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Embrace use of military where civilians fail

By Myles Leo | Oct 16th 2020 | 4 min read

Lately, there have been loud grumbling across the country over seeming militarisation of a hitherto civilian public service.

Many argue that President Uhuru Kenyatta is putting so many army men in positions of key and strategic sectors. Opponents of the move argue that the President is side-lining qualified civilians with longer experience in running such public projects.

At City Hall, the President appointed Major General Mohammed Badi to take over some of the roles Nairobi Governor Mike Sonko was elected to do.

Other former military and National Intelligence Service officials picked by the President include Inspector-General of Police Hillary Mutyambai, Ethics and Anti-Corruption Commission CEO Twalib Mbarak, Director of Immigration Services Alexander Muteshi and the Director of Public Prosecutions Noordin Haji.

Muteshi replaced Major-General (Rtd) Gordon Kihalangwa who was moved to the State Department for Public Works while Haji replaced Keriako Tobiko who was made Cabinet Secretary Environment and Natural Resources.  

Those expressing fear of this seeming militarisation have every reason to be pessimistic. In a civilian democracy, there is a feeling that disciplined men belong to the barracks and everything must be done to keep them there.

But the very reasons that men and women in uniform are feared could be the motivation for us to embrace them in public service especially in a country like Kenya where positions of service are taken more as opportunities to plunder public resources and living large by those who occupy them.

In Nairobi, Governor Mike Sonko has been pushed to the cold by Major Badi’s Nairobi Metropolitan Services (NMS) and we are seeing results just months on.

On two occasions in a week, President Kenyatta accompanied Badi on inspection tours of city projects, a clear indication that the President is deeply hooked to the general’s charm that has seen projects completed in record time and with little spending.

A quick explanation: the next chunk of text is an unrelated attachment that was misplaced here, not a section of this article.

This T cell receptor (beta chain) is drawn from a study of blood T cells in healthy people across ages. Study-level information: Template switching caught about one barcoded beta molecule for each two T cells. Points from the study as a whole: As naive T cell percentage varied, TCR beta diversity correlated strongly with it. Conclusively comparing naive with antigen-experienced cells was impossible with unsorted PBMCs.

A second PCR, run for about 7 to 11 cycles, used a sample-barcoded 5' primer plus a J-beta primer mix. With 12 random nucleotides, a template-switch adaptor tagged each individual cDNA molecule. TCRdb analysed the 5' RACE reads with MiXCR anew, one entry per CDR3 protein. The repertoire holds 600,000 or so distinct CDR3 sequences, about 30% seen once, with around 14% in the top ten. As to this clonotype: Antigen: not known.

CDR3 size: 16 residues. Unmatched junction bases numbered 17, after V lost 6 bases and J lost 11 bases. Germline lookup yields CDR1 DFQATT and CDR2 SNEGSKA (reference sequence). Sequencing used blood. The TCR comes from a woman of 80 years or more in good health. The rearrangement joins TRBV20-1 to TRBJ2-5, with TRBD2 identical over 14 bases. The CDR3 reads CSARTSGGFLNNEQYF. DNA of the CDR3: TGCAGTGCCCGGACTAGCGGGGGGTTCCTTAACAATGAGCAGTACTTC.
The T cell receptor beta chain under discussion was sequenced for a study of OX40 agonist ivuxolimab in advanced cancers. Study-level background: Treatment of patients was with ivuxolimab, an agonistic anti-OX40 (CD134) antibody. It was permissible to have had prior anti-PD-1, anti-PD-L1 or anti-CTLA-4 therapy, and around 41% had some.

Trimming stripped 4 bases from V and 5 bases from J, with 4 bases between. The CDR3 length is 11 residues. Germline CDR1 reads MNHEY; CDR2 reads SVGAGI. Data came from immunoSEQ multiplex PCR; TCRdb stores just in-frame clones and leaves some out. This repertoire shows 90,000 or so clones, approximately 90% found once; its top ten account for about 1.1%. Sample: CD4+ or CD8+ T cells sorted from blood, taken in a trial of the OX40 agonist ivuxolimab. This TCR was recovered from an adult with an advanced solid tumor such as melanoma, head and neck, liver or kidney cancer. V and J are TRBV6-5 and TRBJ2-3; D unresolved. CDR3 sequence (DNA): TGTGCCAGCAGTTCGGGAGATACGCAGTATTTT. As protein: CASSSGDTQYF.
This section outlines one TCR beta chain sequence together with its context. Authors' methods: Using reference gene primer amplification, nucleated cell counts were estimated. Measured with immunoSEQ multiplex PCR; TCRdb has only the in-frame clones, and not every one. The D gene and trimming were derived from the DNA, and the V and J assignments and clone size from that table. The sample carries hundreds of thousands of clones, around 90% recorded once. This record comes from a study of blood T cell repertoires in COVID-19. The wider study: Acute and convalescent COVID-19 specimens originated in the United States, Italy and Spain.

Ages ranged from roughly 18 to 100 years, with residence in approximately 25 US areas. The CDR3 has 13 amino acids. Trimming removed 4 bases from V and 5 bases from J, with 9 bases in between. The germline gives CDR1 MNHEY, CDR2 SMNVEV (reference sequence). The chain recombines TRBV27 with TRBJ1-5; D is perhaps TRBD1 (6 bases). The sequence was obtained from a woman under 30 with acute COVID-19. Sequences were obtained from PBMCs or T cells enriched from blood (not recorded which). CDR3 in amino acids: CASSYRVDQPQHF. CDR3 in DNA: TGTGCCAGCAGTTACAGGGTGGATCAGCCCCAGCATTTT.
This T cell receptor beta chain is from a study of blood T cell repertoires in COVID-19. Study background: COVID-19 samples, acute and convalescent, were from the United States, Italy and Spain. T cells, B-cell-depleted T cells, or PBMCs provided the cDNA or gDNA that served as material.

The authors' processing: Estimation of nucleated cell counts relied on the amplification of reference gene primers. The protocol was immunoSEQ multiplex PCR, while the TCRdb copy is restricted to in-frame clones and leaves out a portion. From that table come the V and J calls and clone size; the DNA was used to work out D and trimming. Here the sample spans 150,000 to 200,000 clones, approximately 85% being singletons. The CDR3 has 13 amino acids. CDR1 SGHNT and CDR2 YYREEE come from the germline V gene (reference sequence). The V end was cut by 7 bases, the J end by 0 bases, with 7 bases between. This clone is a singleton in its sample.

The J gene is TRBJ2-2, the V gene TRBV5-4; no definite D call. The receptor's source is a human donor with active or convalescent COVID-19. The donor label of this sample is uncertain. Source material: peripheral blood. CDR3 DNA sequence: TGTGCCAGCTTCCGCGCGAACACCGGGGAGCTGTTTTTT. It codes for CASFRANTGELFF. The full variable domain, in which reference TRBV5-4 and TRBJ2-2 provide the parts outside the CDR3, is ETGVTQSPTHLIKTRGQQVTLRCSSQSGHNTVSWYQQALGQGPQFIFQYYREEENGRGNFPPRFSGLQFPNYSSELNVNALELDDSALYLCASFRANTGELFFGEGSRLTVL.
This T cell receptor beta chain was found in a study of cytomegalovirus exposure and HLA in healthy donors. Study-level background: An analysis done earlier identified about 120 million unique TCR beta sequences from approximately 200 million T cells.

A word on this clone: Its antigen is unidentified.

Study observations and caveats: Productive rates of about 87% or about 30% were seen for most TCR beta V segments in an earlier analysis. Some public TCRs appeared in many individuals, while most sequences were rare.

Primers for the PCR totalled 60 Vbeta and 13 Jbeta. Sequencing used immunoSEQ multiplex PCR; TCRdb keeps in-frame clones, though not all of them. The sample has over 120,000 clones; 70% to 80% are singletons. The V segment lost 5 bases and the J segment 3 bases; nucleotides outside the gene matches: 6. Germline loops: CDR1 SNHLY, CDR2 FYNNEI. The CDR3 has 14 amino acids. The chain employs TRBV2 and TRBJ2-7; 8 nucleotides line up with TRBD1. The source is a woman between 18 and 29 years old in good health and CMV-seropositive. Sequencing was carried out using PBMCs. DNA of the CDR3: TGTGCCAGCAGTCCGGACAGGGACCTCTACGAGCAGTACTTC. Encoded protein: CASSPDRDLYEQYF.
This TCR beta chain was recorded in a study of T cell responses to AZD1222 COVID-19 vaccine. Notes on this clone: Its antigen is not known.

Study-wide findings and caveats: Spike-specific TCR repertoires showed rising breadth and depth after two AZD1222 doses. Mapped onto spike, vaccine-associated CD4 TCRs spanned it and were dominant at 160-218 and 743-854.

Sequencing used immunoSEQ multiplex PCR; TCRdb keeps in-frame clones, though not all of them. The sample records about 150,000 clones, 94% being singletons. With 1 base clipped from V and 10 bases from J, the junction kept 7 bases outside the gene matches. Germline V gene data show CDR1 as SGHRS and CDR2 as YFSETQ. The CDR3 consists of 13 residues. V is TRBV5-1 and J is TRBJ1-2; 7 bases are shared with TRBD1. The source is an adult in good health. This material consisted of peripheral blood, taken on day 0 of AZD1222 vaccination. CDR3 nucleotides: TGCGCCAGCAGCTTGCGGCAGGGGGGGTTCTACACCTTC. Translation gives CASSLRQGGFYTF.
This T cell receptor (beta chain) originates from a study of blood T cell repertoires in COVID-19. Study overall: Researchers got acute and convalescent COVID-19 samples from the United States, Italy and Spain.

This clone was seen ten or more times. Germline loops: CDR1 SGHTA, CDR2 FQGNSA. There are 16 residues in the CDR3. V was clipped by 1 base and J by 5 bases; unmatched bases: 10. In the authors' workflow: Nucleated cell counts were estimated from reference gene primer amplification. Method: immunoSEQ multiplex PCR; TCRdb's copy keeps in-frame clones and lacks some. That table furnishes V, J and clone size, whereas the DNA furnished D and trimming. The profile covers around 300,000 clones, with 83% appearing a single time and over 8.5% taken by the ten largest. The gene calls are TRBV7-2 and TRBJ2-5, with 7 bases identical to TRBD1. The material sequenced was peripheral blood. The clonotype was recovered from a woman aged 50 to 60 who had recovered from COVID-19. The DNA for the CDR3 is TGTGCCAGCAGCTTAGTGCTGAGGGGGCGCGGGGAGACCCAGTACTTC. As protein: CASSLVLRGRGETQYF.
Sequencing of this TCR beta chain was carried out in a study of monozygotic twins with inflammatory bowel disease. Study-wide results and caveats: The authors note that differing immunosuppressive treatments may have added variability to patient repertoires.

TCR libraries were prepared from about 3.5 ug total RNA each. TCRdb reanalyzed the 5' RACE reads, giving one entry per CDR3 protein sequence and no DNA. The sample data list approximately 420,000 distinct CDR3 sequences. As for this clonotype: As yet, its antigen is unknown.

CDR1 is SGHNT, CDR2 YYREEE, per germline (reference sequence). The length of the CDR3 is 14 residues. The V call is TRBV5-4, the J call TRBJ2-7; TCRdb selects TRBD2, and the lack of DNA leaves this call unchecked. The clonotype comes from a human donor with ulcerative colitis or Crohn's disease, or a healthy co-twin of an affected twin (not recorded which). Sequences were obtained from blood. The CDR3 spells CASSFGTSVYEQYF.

Uhuru toured the NMS garage in Industrial Area where he flagged off 83 vehicles that were rehabilitated by the agency for Sh22 million. Two days later, he made an impromptu tour of a new NMS asphalt plant on Kangundo Road.

The blending plant, constructed in two months can produce 3,000 tonnes of asphalt per day, an amount adequate to pave three kilometres of road daily.

Besides the turnaround in the city, KDF has taken a hands-on approach in rehabilitating the Thika-Nanyuki and Nairobi-Kisumu railway lines, the port of Kisumu and restoring government vehicles and ships.

The military worked with the National Youth Service (NYS) and the Kenya Railways (KR) to rebuild the Thika-Nanyuki meter gauge railway by restoring the deteriorated embankment.

Part of the reason for involving the military in the infrastructure projects is the cost-effectiveness.

It is on record that the country saved billions of shillings by having the Navy repair the damaged Lake Victoria cargo vessel MV Uhuru and refurbishment of Port Victoria, which cost the military Sh250 million. Private contractors had quoted as much as Sh1.8 billion to repair the vessel.

It has also been said the country could easily bring down the cost of repairing the old railway line, estimated at Sh3.8 billion, by deploying KDF soldiers.

Maj-Gen Badi has appointed Maj-Gen (rtd) Andrew Ikenye as Nairobi Water and Sewerage Company chairperson. Now, water is flowing in pipes in informal settlements where not a drop fell in years.

Uhuru has entrusted the military with the task of ridding City Hall of corruption and cartels, and that can only be a good thing.

By constantly turning to the disciplined forces for officers to steer key projects, Kenyatta has shown his frustration at the manner in which things are done.

During a pass-out parade at the KDF’s Recruits Training School in Eldoret, the President listed the projects the military was involved in and expressed his pride at the armed forces’ contribution to the realisation of Vision 2030.

Last month, a directive was issued to the effect that that all State-owned planes would be placed under Kenya Air Force. The move followed reports of wastage in management of the aircraft.

Earlier, the president had also transferred the Kenya Meat Commission (KMC) to the Defence ministry from the State Department of Agriculture.

Whichever way you look at it, the fact that all assignments given to army men and women are being implemented in a better, effective and faster manner means the President is right and should be encouraged to utilise the disciplined forces more. 

-Mr Leo is a public policy analyst [email protected]

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